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- Propulsion: Gas 3.0L I6
- Mileage: 21 MPG (18 city, 26 hwy)
- Transmission: 6-speed Manual
- Passenger Volume: TBDcu ft
- Length: 176.2in
- Wheelbase: 106.0in
- Height: 55.5in
- Weight: 3505lbs
- Cargo Volume: TBDcu ft
- Front Leg Room: 41.5in
- Front Head Room: 40.1in
- Front Hip Room: TBDin
- Rear Leg Room: 33.0in
- Rear Head Room: 36.5in
- Rear Hip Room: TBDin
- Drag Coefficient: 51.9/48.1
- Drag Coefficient: 0.35
For as long as BMW has been building a car slotted beneath the 3 Series, BMW enthusiasts have been clamoring for an M version. When the 1 Series finally got that treatment for the outgoing generation, fans rejoiced. Its limited production run made it an easy-to-love but hard-to-find halo model for the compact BMW lineup.
Since, the BMW faithful have been champing at the bit for a new model below the M3/M4. When the 2 Series replaced the 1, the critical success of the baby M seemed to all but guarantee a successor. The compact model occupies the same segment that the 3 Series once did, making a series-production M variant something of a product planning inevitability.
More than just a 2 Series
The M2 badge is as new as the car. For reasons that are only of interest to BMW enthusiasts, the M2's predecessor wasn't an M-anything, but rather the "1 Series M Coupe." With no such barriers preventing the christening of the 2 Series's high-performance variant, the M2 nameplate was born.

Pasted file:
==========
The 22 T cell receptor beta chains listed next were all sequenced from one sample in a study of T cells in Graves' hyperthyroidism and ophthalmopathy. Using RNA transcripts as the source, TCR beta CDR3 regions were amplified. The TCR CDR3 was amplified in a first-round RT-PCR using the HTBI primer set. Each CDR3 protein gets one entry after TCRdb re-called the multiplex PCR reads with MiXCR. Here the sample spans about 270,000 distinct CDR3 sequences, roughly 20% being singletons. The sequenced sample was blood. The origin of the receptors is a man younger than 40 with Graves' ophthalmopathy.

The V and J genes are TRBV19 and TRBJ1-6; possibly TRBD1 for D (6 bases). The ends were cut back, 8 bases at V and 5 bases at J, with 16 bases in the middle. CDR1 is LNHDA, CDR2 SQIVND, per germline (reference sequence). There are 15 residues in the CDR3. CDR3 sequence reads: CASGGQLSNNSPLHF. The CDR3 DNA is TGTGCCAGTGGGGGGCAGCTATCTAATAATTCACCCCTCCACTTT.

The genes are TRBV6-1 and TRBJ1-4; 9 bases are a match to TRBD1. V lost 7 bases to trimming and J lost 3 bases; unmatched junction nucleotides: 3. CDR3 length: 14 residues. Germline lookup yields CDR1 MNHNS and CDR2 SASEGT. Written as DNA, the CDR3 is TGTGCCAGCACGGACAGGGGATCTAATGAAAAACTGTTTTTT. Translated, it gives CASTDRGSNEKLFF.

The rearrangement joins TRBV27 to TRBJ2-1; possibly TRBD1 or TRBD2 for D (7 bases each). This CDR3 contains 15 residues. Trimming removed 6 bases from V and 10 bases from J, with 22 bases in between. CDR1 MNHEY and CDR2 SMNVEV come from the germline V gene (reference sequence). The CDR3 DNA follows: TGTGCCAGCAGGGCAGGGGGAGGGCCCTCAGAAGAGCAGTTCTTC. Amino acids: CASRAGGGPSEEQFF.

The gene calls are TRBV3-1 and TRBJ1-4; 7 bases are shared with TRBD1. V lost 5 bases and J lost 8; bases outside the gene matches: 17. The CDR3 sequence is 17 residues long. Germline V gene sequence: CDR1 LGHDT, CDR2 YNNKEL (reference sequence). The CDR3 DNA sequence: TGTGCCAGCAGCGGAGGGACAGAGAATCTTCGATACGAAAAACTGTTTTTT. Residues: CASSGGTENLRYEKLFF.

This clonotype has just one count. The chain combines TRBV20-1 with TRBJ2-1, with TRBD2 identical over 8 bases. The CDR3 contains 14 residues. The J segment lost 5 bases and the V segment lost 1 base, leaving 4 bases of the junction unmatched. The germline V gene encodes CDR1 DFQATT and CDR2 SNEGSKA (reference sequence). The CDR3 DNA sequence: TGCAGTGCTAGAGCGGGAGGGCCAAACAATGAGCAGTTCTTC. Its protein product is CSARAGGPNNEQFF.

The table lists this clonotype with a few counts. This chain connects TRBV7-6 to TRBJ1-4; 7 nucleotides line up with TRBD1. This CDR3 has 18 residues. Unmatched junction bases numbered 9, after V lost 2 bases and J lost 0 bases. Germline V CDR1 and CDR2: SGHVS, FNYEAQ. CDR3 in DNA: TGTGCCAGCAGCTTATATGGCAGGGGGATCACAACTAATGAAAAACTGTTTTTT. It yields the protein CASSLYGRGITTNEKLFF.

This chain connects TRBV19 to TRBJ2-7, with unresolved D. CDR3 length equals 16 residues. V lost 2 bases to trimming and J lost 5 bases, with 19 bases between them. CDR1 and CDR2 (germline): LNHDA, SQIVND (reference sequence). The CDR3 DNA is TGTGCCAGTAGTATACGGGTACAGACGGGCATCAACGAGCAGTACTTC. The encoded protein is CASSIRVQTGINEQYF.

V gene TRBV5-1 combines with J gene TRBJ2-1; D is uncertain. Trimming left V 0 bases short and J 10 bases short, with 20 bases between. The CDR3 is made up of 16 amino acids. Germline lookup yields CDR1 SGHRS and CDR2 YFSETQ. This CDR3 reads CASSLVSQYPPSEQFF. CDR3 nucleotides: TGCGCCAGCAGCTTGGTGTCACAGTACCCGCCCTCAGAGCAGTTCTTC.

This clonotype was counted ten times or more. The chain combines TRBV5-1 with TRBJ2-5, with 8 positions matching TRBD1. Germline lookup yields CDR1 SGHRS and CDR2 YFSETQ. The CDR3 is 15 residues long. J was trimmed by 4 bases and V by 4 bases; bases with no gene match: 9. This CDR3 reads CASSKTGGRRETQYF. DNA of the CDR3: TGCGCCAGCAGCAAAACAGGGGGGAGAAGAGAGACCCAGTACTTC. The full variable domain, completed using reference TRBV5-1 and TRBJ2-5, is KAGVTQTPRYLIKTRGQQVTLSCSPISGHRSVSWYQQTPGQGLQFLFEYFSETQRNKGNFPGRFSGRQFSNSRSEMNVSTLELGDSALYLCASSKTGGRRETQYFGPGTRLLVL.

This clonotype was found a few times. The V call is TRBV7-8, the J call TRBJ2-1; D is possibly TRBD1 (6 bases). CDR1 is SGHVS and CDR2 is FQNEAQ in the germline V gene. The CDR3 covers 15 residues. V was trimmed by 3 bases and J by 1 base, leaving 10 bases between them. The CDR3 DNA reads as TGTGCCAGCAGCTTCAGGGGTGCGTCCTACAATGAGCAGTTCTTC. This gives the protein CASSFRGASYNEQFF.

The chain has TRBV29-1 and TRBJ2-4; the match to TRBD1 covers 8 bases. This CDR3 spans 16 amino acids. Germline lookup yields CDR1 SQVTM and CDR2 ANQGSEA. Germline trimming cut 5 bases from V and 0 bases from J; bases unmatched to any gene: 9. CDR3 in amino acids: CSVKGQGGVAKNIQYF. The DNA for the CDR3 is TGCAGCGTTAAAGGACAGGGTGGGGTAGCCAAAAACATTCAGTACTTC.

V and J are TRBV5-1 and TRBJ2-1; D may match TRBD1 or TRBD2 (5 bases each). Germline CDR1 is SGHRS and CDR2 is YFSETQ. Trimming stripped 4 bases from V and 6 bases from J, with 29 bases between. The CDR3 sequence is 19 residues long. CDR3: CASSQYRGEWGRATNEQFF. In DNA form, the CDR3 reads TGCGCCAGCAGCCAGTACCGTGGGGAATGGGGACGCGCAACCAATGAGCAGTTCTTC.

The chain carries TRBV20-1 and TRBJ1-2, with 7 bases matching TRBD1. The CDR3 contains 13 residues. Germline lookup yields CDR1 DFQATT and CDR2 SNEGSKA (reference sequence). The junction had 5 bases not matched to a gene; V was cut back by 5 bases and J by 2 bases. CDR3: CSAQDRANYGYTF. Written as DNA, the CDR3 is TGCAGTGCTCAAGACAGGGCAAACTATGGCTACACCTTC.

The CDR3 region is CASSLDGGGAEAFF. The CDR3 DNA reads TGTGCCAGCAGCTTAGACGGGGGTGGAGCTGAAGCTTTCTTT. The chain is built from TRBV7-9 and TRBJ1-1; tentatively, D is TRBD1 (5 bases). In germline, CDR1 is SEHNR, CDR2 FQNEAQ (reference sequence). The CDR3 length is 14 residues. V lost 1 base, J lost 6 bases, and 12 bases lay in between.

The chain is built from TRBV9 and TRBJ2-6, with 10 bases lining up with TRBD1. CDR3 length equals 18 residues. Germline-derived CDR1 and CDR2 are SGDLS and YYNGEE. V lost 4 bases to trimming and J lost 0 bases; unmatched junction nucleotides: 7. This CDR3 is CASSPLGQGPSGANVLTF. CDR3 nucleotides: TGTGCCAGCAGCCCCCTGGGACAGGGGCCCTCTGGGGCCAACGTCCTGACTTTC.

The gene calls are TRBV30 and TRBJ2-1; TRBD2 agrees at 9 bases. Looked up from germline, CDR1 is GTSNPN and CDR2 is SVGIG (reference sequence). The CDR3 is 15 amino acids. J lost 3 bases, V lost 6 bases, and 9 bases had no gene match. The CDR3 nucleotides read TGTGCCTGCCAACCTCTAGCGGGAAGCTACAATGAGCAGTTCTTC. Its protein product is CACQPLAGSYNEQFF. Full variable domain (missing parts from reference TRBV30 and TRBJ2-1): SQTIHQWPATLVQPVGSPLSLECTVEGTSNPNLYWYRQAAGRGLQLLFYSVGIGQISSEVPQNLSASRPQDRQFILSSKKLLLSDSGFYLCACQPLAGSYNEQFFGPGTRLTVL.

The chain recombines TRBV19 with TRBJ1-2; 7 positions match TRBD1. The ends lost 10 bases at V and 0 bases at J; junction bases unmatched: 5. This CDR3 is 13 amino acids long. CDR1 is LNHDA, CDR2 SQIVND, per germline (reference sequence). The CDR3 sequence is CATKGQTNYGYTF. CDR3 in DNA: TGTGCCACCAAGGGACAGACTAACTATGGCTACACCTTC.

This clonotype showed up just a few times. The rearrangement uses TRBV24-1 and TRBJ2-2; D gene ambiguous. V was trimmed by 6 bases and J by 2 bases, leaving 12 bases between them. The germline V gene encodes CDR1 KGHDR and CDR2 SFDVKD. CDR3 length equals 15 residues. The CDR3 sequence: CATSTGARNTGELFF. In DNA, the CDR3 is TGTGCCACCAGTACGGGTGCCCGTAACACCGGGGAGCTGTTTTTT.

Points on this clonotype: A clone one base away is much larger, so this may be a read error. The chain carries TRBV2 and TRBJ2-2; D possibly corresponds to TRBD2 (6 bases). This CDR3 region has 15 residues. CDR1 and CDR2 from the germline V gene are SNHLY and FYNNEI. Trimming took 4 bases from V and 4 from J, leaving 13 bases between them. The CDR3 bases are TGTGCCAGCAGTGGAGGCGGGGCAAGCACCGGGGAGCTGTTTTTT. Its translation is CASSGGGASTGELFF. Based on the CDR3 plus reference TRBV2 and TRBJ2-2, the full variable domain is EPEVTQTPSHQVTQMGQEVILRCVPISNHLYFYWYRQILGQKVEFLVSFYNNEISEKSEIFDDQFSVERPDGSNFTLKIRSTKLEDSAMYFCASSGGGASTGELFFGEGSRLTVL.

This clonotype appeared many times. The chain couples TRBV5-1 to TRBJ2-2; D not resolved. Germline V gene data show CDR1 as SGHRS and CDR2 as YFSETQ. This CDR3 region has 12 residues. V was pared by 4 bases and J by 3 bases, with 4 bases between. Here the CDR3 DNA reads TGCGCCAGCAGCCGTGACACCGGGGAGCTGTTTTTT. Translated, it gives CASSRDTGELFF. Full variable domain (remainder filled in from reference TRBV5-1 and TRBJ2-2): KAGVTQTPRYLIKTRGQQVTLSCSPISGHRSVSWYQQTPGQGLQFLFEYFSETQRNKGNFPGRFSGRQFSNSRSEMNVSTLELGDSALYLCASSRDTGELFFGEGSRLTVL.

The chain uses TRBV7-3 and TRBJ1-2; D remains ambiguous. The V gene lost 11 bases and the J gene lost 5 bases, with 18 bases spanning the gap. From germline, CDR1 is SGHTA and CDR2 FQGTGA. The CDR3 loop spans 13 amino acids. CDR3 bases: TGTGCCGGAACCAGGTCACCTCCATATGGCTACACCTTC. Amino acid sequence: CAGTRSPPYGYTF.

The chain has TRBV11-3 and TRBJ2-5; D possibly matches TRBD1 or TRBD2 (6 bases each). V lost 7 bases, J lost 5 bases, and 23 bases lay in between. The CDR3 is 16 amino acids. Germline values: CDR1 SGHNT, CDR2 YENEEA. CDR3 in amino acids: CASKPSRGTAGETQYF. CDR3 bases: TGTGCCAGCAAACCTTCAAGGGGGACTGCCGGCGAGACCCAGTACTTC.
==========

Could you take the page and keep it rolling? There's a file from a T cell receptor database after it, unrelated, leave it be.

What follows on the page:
If you're not familiar with BMW's recent naming conventions, even-numbered M variants refer to two-door models and odds refer to four-doors--M3 Sedan vs. M4 Coupe, for example. As such, the M2 is a 2+2, measuring just over 176" in length and weighing in between 3,450 and 3,500lbs depending on configuration (According to BMW's published figures, it's the inclusion of the manual transmission that pushes it past the 3,500lb mark).
Visually, the M2 takes the M235i's exterior aggression and dials it up a notch or two. The lower grille and fog light surrounds get a more angular treatment, but the front end is otherwise almost indiscernible from that of its less-sporty sibling.
The profile changes are more extensive. Where the 2 Series normally boasts a protruding character line that runs from the trailing edge of the front fender all the way to the tail lights, that bulge encounters the M2's punched-out rear fender before it can make it that far. This serves to exaggerate the M2's hips, and betrays the wider rear track and makes room for the 10-inch-wide rear wheels.
The more obvious changes continue in the rear. The most stand-out feature here is a set of four exhaust tips, protruding in matched pairs on either side. The rear reflectors are vertical on the M2 (they're horizontal elsewhere in the 2 Series lineup) and the trunk is finished with a subtle lip spoiler. On the base 2 Series, the character line would wrap around the rear and form the trailing edge of the decklid. Here, a beveled edge sets off the wide fenders from the rest of the rear end.
The aesthetic upgrades abound inside as well. Like the exterior, the coupe's interior doesn't go over-the-top, but there's no mistaking this for the cabin of a BMW performance car.
The M2's interior is adorned "M" badges and M-themed accouterments just about everywhere from the steering wheel to the shift knob, the seat back cushions and the door sills. The wheel is prominently branded with an "M" logo at its base and also boasting tricolor M-themed stitching along the inside of the rim.
The seats are an upgrade to those in the M235i outside of their "M" logos and M-blue contrast stitching thanks to additional support and more extensive shoulder and thigh bolstering. Contrast interior stitching is found just about everywhere you see leather in the M2's interior, with the exception of the parking brake handle. The brake lever boot, however, gets the contrast treatment.
Elsewhere in the cabin, you'll find all the usual go-fast interior dress-up, including extensive use of carbon fiber trim and the occasional suede or Alcantara insert.